Make No Law: The Sullivan Case and the First Amendment (Google eBook)
The First Amendment puts it this way: "Congress shall make no law...abridging the freedom of speech, or of the press." Yet, in 1960, a city official in Montgomery, Alabama, sued The New York Times for libel -- and was awarded $500,000 by a local jury -- because the paper had published an ad critical of Montgomery's brutal response to civil rights protests. The centuries of legal precedent behind the Sullivan case and the U.S. Supreme Court's historic reversal of the original verdict are expertly chronicled in this gripping and wonderfully readable book by the Pulitzer Prize -- winning legal journalist Anthony Lewis. It is our best account yet of a case that redefined what newspapers -- and ordinary citizens -- can print or say.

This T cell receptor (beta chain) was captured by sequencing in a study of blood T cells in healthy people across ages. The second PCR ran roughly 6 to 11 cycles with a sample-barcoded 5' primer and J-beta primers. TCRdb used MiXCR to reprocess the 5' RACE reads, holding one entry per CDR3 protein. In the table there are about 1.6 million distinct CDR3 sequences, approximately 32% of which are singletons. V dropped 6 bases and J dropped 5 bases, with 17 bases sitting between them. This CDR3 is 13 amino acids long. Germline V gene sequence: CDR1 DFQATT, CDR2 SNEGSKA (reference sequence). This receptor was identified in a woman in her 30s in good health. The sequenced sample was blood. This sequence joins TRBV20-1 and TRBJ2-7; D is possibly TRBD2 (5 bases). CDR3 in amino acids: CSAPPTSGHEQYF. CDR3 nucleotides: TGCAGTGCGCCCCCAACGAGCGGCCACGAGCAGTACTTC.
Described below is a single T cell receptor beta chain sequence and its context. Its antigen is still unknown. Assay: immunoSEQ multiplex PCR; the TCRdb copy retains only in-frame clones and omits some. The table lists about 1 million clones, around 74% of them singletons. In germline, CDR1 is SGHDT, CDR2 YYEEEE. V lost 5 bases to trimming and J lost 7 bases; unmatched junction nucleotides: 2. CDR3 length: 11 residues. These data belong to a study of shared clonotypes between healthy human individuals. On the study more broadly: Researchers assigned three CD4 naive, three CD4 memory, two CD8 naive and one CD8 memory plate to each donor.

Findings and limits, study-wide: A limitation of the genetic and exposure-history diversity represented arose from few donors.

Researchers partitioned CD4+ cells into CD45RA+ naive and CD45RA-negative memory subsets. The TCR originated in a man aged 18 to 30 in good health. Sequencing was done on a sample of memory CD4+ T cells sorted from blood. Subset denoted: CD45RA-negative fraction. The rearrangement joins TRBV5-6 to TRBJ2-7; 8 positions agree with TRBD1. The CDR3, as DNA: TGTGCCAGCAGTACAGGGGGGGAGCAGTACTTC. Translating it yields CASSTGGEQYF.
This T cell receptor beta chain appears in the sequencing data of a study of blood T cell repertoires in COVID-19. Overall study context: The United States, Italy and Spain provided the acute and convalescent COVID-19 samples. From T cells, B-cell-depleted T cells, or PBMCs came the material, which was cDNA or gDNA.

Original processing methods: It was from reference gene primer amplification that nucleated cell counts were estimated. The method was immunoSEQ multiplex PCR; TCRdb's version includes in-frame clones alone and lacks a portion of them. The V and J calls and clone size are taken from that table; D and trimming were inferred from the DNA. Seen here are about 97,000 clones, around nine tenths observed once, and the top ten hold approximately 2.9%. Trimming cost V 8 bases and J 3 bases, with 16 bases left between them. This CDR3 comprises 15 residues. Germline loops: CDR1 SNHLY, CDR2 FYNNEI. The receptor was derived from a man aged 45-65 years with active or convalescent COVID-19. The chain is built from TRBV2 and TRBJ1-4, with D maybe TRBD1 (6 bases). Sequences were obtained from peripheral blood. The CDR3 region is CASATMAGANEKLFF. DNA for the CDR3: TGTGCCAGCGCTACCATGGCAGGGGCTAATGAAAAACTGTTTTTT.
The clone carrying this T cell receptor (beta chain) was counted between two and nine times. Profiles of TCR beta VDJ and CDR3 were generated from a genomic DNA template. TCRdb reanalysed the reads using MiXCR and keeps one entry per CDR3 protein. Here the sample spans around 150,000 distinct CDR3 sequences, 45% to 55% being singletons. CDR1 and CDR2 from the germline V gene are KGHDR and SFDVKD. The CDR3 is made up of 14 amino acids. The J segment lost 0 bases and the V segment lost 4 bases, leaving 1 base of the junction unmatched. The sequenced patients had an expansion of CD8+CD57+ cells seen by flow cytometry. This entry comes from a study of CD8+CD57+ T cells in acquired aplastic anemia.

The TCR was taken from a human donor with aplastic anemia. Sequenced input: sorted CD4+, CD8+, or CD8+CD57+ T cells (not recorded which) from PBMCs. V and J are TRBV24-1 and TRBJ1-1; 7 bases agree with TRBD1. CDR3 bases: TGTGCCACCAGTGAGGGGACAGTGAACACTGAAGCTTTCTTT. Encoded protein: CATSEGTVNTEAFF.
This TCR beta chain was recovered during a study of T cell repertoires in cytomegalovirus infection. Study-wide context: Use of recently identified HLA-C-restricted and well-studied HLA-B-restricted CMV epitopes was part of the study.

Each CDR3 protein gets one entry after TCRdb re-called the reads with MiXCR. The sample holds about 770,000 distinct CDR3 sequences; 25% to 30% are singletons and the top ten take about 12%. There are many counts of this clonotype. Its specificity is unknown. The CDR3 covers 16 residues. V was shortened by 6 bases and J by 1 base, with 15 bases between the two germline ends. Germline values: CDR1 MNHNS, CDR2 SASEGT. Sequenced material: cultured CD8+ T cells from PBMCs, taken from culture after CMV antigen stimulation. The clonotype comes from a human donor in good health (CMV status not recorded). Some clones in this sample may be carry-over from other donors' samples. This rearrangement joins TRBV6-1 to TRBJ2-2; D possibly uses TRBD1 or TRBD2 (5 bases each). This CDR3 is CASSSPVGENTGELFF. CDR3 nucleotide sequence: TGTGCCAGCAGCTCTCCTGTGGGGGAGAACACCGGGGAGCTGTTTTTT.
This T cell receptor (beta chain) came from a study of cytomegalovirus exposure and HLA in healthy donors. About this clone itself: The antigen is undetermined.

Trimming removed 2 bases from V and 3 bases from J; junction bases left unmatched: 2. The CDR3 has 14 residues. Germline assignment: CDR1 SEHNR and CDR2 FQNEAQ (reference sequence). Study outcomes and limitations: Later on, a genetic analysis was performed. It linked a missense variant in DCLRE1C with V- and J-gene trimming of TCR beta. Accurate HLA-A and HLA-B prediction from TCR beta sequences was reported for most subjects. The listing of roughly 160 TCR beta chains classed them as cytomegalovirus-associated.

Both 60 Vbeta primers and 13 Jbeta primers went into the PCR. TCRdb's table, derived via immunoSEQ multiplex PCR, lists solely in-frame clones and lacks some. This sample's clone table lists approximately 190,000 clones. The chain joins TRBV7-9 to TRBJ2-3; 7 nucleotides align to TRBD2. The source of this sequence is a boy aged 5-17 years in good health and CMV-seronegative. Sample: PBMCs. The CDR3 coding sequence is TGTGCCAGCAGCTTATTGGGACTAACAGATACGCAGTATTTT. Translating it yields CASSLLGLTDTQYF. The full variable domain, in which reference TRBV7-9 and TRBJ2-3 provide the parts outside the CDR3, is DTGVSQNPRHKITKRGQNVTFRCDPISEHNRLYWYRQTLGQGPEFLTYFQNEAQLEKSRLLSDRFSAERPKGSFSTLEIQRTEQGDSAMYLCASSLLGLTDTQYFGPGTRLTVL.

From the Trade Paperback edition.
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Review: Make No Law: The Sullivan Case and the First AmendmentUser Review - Hu Xiaodi - Goodreads
Finally finished reading this book. I'm really glad that the frist book about law I read is this one. I was shocked, excited, touched and inspired while reading it. It's amazing that there's so much ... Read full review
Review: Make No Law: The Sullivan Case and the First AmendmentUser Review - Randy Carlson - Goodreads
Incredibly complex topic. One of the best books I have read because it shows the importance of history in the creation of law. Lewis is not pollyannish about the backfire effect that the Sullivan Case ... Read full review
What It Meant
Inside the Court
Public and Private
The Dancing Has Stopped
Back to the Drawing Board?
First Draft of justice Brennans Opinion
Opinions in New York Times Co v